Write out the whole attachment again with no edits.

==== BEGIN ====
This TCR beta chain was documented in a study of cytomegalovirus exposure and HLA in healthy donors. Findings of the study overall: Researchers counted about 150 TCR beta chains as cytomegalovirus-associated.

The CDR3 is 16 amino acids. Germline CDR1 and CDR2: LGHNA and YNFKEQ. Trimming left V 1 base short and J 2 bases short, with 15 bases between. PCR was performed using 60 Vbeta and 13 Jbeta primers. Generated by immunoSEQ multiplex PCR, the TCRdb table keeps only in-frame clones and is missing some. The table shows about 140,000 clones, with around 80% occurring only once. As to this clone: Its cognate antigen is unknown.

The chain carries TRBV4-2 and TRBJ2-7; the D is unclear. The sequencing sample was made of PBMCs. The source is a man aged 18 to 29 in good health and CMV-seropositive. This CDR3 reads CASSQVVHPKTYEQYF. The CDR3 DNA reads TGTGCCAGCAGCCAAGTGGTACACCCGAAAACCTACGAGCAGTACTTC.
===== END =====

This TCR beta chain was documented in a study of cytomegalovirus exposure and HLA in healthy donors. Findings of the study overall: Researchers counted about 150 TCR beta chains as cytomegalovirus-associated.

The CDR3 is 16 amino acids. Germline CDR1 and CDR2: LGHNA and YNFKEQ. Trimming left V 1 base short and J 2 bases short, with 15 bases between. PCR was performed using 60 Vbeta and 13 Jbeta primers. Generated by immunoSEQ multiplex PCR, the TCRdb table keeps only in-frame clones and is missing some. The table shows about 140,000 clones, with around 80% occurring only once. As to this clone: Its cognate antigen is unknown.

The chain carries TRBV4-2 and TRBJ2-7; the D is unclear. The sequencing sample was made of PBMCs. The source is a man aged 18 to 29 in good health and CMV-seropositive. This CDR3 reads CASSQVVHPKTYEQYF. The CDR3 DNA reads TGTGCCAGCAGCCAAGTGGTACACCCGAAAACCTACGAGCAGTACTTC.